INTERVIEW: Gail Simone Guides 'Blockbuster Update' of Red Sonja, Vampirella and Dejah Thoris
Comics | In advance of a radio show titled “White Men in Capes,” to be broadcast Tuesday, BBC News looks at diversity in comics and finds it lacking; as DC Entertainment Co-Publisher Dan DiDio says, there “doesn’t seem to really be a proper representation of ethnic characters across the entire industry.” He talks about DC’s efforts to bring diversity to its line, and he explains why: “There’s a very hungry audience, excited audience and the reason why we know that exists is because we go to the conventions and we hear from our stores and you hear the make-up of the people shopping in those stores.” [BBC News]
Political cartoons | While speaking to a youth leadership group, Maine Gov. Paul LePage was asked by Nick Danby, the son of Bangor Daily News cartoonist George Danby, what he thought of his father’s work. LePage’s response: “I’d like to shoot him.” The audience laughed, but the joke triggered a storm of criticism in the media, coming as it does in the wake of the Charlie Hebdo shootings. The elder Danby certainly didn’t find it funny, saying that while he is critical of the governor, it’s well within the boundaries of satire. And, he added, “My other thought was, what if this was reversed? If I had made a comment. I’d be in big trouble today.” [The Huffington Post]
Creators | Robot 6 contributor J. Caleb Mozzocco interviews Danica Novgorodoff about The Undertaking of Lily Chen, her graphic novel about a young man who sets out to find a female corpse to be buried with his dead brother—and winds up with a woman who is very much alive. [Good Comics for Kids]
Creators | Audrey Niffenegger, author of the prose novel The Time Traveler’s Wife and the graphic novel The Night Bookmobile, describes how she collaborated with Eddie Campbell to make a comic for special comics issue of The Guardian’s Weekend magazine. [The Guardian]
Conventions | The second annual Edmonton Comic & Entertainment Expo attracted 25,000 people over the weekend, up from about 14,000 for the inaugural event. [Edmonton Journal]
Conventions | Tom Spurgeon reports in on MIX, the comics expo hosted by the Columbus College of Art and Design in Columbus, Ohio, this past weekend. [The Comics Reporter]
Conventions | And Lyndsey Hewitt was on the scene at Wildcat Comic Con at Pennsylvania College. [Williamsport Sun-Gazette]
Conventions | Jim Steranko and Kim Deitch will be among the guests at the Locust Moon Comics Festival in Philadelphia this weekend. [The Philadelphia Inquirer]
The Comic Book Legal Defense Fund will help kick off Comic-Con International in San Diego on July 18 with a welcome party featuring top creators, artwork and exclusive merchandise.
Sponsored by Image Comics, comiXology and Aces Weekly, the event starts at 8 p.m. at the Westgate Hotel (1055 Second Ave., San Diego) with confirmed guests John Layman, David Lloyd, Nick Pitarra, Paul Pope, Amy Reeder, Brandon Montclare and Nick Spencer (with many more expected). Here’s a breakdown of some of the party’s offerings:
More corroboration emerges for my theory that the United Kingdom is quietly undergoing a Golden Ages of comics publishing: The return of that foundation stone of the mid-’80s U.K. indie scene, Escape Books, came last month with the publication of The Great Unwashed, a compilation of work from assorted ’80s and ’90s anthologies by the Pleece Brothers. Now current U.K. indie staple Paul Rainey has announced that Escape will be collecting his previously self-published kitchen sink sci-fi epic No Time Like the Present.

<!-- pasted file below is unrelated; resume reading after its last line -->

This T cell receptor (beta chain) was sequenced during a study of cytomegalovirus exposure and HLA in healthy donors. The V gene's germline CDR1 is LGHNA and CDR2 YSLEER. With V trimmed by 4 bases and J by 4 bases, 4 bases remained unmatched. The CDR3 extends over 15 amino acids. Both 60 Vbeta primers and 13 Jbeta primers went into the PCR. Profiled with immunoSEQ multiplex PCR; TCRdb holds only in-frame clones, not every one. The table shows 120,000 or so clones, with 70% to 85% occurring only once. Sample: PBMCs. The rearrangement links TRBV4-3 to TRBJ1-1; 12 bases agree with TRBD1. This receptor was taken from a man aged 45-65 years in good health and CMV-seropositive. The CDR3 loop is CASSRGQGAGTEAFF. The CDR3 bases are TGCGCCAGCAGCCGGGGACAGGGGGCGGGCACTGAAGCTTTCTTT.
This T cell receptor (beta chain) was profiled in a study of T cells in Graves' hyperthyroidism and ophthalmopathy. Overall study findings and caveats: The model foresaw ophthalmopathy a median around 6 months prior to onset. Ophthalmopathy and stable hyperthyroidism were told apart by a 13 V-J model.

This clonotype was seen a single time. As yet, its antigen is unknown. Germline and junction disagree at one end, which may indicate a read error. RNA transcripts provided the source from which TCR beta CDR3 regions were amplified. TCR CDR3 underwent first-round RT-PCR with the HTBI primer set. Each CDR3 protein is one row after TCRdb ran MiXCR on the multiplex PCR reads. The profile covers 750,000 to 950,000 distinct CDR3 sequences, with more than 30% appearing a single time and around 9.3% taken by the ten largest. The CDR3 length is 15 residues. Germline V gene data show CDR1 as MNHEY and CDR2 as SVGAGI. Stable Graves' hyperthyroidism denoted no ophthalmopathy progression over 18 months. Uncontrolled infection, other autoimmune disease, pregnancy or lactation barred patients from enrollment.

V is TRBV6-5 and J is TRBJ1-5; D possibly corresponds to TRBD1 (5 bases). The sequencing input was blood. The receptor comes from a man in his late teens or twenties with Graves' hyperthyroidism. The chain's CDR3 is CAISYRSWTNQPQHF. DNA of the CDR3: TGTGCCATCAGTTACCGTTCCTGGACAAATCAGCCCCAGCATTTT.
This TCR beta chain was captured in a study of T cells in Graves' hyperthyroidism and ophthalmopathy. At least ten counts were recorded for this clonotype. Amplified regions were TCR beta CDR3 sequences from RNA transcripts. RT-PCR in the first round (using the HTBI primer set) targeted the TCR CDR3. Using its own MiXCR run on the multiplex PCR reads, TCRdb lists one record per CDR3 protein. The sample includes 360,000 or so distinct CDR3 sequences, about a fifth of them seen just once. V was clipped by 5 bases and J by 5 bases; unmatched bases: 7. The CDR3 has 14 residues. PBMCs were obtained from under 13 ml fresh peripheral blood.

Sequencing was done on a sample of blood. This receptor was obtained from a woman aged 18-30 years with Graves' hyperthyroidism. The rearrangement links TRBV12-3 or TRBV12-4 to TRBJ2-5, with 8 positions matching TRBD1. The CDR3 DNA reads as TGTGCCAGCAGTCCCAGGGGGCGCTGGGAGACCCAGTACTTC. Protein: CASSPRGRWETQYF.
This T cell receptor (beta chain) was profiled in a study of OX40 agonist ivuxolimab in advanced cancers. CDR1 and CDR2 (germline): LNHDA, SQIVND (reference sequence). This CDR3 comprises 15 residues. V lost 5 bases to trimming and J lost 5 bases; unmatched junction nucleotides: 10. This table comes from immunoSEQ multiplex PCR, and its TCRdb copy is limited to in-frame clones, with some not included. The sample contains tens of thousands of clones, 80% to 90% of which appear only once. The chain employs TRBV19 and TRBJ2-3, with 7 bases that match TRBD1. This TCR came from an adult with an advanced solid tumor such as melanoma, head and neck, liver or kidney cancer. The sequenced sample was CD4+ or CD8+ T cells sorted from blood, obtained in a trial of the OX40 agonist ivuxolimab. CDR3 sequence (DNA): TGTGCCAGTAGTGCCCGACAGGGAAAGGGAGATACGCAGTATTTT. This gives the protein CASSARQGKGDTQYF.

That work luxuriated in the minutia of just how time travel would realistically alter the lives of its cast of pop-culture obsessives. Rainey’s currently running webcomic Thunder Brother: Soap Division will give you a hint of the earlier work’s tone: As before, things start realistically enough before escalating quickly into the surreal as genre elements get introduced in a tongue-in-cheek fashion. Plus, a working knowledge of U.K. television is fairly essential in both cases.
And the first installment of David Lloyd’s start-studded new digital anthology Aces Weekly has gone live. Designed to work just as well on the screen of a home PC as on a tablet, it’s a fine-looking interface. The digital edition of Lloyd’s graphic novel Kickback also showed how canny the man is when it comes to producing comic work for new media, and the man should know a thing or two about launching an anthology — his work appeared in the first issues of Hulk Weekly, Warrior, plus the second issue of A1 — and they all turned out to be important milestones in the development of the format.
Creators | Following last week’s news that Stan Lee has canceled his sold-out Thursday engagement at a Toledo library event due to “a very serious circumstance,” Wizard World has announced the 89-year-old writer won’t be appearing as scheduled at this weekend’s Ohio Comic Con in Columbus. Responding to a blog post titled, “Is Stan Lee OK?” the administrator of the Stan Lee’s Comikaze Facebook page wrote, “It sucks Stan had to cancel [the Toledo event], but you know the man doesn’t just do conventions. he puts in a hard days work creating. Its really sad that the Toledo Blade had to go spread nonsense. If you want to be up to date on stan then follow us, cuz he kinda owns our company. Its sad that a some blogs are scaring fans. not really nice.” [The Beat]
Creators | Artist Molly Crabapple, who was arrested Sept. 17 in New York City during a protests marking the one-year anniversary of Occupy Wall Street, writes about the experience and her involvement with the movement. [CNN.com]
David Lloyd and U.K. comics mainstay Bambos Georgiou are launching a digital anthology comic called Aces Weekly, and have released a large and impressive list of future contributors to the U.K. comics blog Down The Tubes. The press release continues: